I received the most marvelous comment from Nancy Hatch (of “Spirit Lights the Way” fame) on yesterday’s post, concerning my letter of complaint to AT&T. Here is her comment:
“Thank you for contacting AT&T, the Award Winning and #1 Bundle Service Provider in America.*
We’re sorry but all our representatives are busy.
Press #1 if you are patient.
Press #2 if you have a sense of humor.
Press #3 if you are waiting for a response to snail mail.**
#3 ~ Thank you for sending in a written complaint. The folks in our complaint department are still reading and digesting your letter and will get back to you at the . . .
*Provided that you have a phone jack presently installed on premises. If you need a phone jack installed, it will be like pulling teeth to get AT&T, the #1 and Award Winning Service Provider to actually provide the requested service.
**Really?! You used snail mail? The complaint department at AT&T does not understand why anyone would use snail mail instead of high speed DSL service.”
Yes, I used snail mail! “Why?” you ask! Well. . .
#1. It was the only option given me by the reps.
#2. It was actually faster than using the phone. Using the phone meant entering every number sequence known to man – including the square root of pi (if you weren’t able to come up with that, you were directed to disconnect, dial another number, and start all over again); listening to so-so MUZAK, which would have been alright, except every third measure it was interrupted by a cheerful recorded voice exclaiming about their award-winning #1 customer service, and then explaining how I could pay my bill online and exactly how to accomplish that wonderful feat – ad nauseum. When a rep comes on the line, finally, you think that now, at last, with a real person to speak to, you will actually get your problem addressed or solved. No way. That “live-person-sounding” voice is another recording, directing you to provide them with a string of numbers that even the recorder should know by heart by now. But a new twist is added: you are required to speak the numbers (having to speak them offers you more of an illusion that you are speaking to an actual person) – the numbers that you entered in order to get that far, and the zinger is that you are now required to not only know the square root of pi, but also the social security numbers of both your deceased parents. So you hang up, not being able to identify yourself accordingly, and go do the research required to get the advanced degree needed in order to be allowed to speak with an honest-to-God living, breathing member of the award-winning #1 customer service department. So, after acquiring your Ph.D. (Doctor of Phone), you get a good night’s sleep, if possible, and then awake refreshed, ready to begin your phone-trial by fire again.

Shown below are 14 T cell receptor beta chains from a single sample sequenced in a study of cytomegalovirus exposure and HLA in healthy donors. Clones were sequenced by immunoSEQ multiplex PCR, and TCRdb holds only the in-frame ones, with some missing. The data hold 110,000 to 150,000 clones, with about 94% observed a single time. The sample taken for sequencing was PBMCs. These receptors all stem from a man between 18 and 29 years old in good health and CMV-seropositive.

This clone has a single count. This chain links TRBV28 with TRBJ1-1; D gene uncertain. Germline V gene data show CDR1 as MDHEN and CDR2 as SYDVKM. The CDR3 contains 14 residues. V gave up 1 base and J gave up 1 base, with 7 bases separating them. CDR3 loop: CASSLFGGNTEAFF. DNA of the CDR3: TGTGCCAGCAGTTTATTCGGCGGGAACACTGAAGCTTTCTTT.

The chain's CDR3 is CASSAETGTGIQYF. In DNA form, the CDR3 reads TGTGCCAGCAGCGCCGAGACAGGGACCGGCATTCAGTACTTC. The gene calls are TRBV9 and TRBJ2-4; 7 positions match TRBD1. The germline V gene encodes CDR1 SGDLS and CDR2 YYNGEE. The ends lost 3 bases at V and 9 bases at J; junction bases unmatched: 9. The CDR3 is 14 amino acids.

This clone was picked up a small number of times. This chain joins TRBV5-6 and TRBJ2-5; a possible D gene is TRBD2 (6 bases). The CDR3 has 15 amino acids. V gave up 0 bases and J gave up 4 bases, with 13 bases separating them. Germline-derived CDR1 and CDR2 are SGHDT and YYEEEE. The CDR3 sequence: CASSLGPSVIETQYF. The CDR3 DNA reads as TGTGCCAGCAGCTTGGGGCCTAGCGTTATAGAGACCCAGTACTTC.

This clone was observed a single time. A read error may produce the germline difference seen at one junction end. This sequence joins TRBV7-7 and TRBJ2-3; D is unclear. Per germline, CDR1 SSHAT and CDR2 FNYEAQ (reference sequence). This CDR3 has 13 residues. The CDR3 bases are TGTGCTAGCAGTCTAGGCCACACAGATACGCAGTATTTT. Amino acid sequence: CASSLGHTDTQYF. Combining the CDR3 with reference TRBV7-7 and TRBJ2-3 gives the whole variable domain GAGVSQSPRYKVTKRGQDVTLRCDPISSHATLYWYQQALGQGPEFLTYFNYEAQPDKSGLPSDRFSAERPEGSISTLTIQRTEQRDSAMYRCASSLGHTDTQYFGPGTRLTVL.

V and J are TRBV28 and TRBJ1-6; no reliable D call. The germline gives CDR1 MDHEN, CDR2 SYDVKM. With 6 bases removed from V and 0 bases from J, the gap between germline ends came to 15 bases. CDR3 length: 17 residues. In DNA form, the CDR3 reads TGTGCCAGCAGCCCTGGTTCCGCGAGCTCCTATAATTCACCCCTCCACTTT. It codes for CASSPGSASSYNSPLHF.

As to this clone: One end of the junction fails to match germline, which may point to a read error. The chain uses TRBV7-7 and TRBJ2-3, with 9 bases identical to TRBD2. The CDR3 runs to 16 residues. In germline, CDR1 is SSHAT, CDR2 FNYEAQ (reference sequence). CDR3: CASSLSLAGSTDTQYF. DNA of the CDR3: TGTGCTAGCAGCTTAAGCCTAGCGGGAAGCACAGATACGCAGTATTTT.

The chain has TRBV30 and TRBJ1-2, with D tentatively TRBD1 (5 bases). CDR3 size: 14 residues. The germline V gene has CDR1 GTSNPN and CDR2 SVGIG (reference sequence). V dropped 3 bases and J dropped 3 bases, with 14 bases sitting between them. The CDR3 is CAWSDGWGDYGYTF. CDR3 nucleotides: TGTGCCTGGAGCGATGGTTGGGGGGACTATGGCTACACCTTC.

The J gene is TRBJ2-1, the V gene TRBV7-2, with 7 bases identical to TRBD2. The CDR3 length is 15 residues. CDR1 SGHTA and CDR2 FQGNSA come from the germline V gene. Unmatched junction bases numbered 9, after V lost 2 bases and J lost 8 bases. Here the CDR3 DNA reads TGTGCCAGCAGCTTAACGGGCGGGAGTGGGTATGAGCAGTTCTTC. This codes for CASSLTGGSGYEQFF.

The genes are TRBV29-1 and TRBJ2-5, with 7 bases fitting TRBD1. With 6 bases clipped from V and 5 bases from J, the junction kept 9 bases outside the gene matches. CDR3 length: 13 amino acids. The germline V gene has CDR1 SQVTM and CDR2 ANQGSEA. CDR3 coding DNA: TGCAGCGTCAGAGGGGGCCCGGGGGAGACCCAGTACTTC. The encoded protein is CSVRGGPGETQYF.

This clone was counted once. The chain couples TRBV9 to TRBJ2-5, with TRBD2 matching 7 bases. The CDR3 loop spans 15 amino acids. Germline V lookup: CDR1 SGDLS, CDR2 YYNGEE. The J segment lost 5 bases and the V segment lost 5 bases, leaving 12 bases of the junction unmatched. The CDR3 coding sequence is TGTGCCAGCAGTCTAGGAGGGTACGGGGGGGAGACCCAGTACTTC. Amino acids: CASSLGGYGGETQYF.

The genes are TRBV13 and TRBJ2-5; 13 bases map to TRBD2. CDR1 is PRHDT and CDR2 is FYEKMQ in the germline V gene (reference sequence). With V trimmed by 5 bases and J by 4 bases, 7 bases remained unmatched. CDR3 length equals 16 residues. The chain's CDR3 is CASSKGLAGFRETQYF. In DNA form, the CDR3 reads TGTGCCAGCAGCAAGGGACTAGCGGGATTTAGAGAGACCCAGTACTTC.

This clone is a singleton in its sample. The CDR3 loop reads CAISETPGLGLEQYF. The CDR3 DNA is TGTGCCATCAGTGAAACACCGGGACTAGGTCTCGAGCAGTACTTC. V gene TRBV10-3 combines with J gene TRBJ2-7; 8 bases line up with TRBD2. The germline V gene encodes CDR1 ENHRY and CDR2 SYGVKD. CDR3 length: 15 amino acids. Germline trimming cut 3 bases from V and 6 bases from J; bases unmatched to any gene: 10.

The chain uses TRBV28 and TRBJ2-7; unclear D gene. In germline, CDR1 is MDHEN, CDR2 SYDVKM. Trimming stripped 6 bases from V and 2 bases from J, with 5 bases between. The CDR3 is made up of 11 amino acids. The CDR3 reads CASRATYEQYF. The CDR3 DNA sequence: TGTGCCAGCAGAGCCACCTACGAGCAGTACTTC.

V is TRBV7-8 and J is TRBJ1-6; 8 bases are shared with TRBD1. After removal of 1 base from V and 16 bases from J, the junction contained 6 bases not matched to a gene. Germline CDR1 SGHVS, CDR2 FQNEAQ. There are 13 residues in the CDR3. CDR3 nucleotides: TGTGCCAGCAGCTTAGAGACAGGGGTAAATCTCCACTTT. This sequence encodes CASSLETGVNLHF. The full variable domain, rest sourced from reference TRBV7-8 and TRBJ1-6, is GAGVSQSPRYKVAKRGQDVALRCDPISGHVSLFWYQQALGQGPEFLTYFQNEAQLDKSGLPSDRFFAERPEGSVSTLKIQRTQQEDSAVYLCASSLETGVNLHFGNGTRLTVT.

#3. Even though I was not given an e-mail address for the customer service department, I did in fact send an e-mail to the support site shown on-line. And I got a reply!! It was a bounce-back, telling me to direct all feedback or complaints to the following address – which was the snail mail address I was given by the rep I was eventually allowed to speak to. (Going through my family’s archives provided me by Ancestry.com, plus a meticulous search through my papers followed by a quick refresher course in mathematics and I was armed with the required information.) If any of you ever need that “Golden Address,” please let me know. I will be delighted to spare you all the agony it takes to get it.
#4. SO, now that you are properly prepared for dealing with AT&T, I pose my own question: These days, you know what the only difference between snail-mail and e-mail is? Neither do I.
‘nuf said. At least I hope it is enough. . .